She’s right. And i choose Joe but not only because he rescued me, but because he chose me. And i choose to be a superhero. To be courageous and noble, to devote my life in the service of good without expectation of reward, to develop extraordinary powers and abilities and to choose love. With abandon.
I am breathless knowledge and light.
I use my fingers as eyes and keep my hands behind my back,
can you imagine all that I have seen?
I am tall enough to listen to Gods who are distant and removed
I am low enough to swallow mouthfuls of Earth,
tasting the Gods we all have buried.
I am here now and I will come by knowing you.
And yes, then, I wore red cloak and spoke
with a tongue that knew your name.
But I eat only what I am hungry for:
tasty, white prophecy.
I regret no words that speak for you,
from them I am created.
I will go only where I am sought after
and with me I bring whispers.
On my feet will travel stories of a thousand couplings.
My ring, your fixed attention please.
I will make you remember all who you have tangled with,
every street where you were kissed.
I will not wait on excuses or under false pretenses.
I hurt for you where moments string out and break
like beaded necklaces.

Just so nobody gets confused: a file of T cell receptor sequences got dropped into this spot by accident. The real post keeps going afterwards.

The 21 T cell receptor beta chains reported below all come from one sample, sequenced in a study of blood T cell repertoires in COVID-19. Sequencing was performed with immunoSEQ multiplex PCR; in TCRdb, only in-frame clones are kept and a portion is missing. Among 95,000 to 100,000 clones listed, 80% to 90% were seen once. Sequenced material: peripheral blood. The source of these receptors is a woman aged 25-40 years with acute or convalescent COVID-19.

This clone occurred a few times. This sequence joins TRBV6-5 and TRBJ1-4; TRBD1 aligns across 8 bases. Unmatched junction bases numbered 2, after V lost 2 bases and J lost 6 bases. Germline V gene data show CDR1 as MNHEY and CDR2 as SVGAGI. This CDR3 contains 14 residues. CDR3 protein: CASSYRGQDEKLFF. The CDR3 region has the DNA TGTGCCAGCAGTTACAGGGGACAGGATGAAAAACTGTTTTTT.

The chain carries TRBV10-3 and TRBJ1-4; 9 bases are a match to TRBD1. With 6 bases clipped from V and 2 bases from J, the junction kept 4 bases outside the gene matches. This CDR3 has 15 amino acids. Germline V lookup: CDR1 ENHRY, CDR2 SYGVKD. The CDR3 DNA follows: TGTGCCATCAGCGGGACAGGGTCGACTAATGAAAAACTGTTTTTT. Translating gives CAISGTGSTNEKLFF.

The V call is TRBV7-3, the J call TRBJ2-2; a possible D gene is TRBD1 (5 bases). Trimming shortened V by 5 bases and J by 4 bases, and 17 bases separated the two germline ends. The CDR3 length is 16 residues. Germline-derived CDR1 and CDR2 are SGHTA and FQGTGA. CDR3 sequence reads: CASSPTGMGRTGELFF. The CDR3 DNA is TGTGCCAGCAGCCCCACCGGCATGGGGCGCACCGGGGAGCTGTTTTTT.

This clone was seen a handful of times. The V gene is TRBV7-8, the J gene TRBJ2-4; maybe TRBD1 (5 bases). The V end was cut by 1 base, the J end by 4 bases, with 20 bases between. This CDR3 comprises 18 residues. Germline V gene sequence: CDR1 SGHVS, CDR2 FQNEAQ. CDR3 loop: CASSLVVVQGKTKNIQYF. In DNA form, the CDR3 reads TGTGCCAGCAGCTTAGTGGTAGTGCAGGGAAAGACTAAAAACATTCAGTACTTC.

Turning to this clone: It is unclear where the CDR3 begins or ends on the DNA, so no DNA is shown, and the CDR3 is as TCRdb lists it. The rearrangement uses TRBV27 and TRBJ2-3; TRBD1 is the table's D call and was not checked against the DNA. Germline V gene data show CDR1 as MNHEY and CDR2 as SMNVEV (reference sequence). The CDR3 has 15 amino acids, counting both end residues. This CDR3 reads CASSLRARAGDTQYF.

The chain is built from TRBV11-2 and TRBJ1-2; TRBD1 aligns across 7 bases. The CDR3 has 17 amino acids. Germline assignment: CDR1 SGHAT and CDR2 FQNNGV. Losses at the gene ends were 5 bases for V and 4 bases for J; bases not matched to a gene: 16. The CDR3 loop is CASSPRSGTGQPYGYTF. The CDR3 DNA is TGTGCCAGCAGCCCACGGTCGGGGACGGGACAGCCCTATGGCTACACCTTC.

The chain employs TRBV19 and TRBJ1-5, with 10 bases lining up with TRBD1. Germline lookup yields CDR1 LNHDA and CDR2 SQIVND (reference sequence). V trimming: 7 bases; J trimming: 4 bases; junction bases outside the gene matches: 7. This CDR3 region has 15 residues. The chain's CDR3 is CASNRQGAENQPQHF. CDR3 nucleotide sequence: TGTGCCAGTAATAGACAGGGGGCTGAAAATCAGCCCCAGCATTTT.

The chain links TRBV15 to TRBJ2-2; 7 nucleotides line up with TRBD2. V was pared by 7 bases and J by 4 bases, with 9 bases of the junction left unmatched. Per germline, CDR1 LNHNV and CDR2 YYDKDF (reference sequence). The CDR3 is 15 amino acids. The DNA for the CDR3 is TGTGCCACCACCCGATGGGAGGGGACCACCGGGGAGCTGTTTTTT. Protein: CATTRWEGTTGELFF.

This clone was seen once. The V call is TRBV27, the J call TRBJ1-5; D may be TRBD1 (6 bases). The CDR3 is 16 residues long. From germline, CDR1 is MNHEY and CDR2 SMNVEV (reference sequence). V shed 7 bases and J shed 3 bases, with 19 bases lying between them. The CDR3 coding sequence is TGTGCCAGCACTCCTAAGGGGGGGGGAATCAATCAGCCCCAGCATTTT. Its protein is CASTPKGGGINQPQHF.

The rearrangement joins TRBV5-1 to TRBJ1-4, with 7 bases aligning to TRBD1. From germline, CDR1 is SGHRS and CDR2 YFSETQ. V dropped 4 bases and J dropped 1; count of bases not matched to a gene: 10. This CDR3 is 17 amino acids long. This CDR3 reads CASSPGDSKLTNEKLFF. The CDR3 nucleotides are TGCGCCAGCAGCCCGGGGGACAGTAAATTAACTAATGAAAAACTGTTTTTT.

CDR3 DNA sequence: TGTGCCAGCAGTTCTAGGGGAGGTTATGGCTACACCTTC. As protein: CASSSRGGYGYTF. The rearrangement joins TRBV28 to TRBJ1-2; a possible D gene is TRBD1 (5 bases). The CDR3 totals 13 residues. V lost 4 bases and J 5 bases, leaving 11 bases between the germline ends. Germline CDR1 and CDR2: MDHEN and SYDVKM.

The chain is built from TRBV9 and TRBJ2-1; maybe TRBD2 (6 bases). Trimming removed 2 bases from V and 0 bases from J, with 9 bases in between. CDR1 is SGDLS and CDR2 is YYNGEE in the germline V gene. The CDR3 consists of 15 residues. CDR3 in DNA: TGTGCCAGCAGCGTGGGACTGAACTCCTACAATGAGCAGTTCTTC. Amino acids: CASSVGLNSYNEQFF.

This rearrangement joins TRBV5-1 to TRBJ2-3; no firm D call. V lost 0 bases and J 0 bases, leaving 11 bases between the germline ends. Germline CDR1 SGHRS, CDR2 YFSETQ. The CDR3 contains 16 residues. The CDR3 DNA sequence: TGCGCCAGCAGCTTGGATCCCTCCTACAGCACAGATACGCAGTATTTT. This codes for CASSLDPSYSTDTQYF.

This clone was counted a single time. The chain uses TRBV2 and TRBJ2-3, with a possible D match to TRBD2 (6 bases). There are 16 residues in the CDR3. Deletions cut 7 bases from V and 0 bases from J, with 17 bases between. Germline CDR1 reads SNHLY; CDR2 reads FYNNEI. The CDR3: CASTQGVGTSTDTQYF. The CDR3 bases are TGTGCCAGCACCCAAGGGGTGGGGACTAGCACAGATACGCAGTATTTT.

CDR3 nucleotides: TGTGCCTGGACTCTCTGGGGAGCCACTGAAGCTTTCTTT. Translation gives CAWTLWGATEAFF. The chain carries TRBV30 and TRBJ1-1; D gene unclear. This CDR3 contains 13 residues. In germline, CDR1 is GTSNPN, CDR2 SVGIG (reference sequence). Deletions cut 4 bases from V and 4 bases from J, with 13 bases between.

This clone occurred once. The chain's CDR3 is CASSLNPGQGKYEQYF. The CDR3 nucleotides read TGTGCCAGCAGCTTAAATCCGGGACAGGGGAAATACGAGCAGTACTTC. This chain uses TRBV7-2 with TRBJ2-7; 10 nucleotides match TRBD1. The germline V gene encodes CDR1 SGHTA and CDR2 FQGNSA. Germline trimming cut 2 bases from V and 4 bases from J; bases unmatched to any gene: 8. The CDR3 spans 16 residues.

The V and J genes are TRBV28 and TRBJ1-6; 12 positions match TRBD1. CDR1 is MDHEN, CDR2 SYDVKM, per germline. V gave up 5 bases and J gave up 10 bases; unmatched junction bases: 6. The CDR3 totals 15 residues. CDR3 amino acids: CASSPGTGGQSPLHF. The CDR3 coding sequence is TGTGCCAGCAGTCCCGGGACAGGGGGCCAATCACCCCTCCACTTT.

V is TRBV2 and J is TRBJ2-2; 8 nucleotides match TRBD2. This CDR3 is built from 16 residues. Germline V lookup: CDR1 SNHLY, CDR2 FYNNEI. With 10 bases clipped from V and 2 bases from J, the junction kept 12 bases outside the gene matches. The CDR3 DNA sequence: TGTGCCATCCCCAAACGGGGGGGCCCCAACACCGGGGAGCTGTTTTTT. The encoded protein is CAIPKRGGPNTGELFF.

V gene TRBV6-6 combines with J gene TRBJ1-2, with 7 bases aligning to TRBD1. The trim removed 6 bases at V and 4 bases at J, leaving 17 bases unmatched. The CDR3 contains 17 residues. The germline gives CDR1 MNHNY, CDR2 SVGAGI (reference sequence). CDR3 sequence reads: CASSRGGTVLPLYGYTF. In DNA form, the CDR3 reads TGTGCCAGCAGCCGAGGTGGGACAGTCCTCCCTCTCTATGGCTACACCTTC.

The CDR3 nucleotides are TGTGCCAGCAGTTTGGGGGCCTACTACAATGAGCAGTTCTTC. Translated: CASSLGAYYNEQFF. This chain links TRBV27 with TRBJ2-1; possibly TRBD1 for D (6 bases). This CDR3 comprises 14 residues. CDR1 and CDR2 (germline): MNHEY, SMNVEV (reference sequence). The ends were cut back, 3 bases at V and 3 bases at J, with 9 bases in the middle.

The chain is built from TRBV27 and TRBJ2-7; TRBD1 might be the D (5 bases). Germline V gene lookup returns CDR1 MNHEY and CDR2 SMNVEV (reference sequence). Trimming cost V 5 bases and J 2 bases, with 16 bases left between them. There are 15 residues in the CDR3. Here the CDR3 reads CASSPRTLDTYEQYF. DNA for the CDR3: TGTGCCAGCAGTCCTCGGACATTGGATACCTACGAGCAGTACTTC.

And in a world of upside-down
where those thoughts fall into
the branches of trees,
I will hunt those droplets out,
I will climb there and collect them for you.
And when it is night, I will swim far into your rainswept dreams
and spill them into your hands.
Post-apocalyptic war zone, somewhere other than Earth . . .
We are going into the stalls again,
It is testing time.
Will we live?
We have grown wise of protection.
We fare better now.
Chairs block the opening beneath the door
to guard against shrapnel.
Open arenas for concert events.
Now for animal corralling.
We are the soft-skinned animals
Children huddle around me.
Their eyes soak through my pants.
Blood-let cheeks, tearful, snotty,
My skin is cold.
The siren sounds, the explosion comes.
The announcement is made
My name is squawked over gray horns — I win the lottery
and they begin biting my ankles and flesh to kill me.
They want what I will have.
I am the mother they could not kill
before they were born into death.
The lottery is random even here.
My ticket out for me and my friends,
family and traveling companions.
I can buy them passage out of this realm.
One always refuses to leave.
One is always numb from routine abuse.
We sit in a circle:
In our hands, gold cards like airplane tickets.
We bring up the silent song.
and our energies gather above our heads.
pulling up like luminous strands of cloud,
taut, gathered strings
without the tether of delicate balloons,
the blue-lit tendrils,
the stinging coattails of jellyfish
i am not politically inclined to comment.
i am not so easily terrified by ‘terror.’
i avoid most news to maximize joy.
but i have some thoughts on these things,
in grand universal brush strokes . . .
::: ::: ::: :::
Exquisite Cognomen or “How to Name Our Pain”
In the world, there is forever fever:
We read the signs,
blazing in historic orange.
We straddle our majestic fates,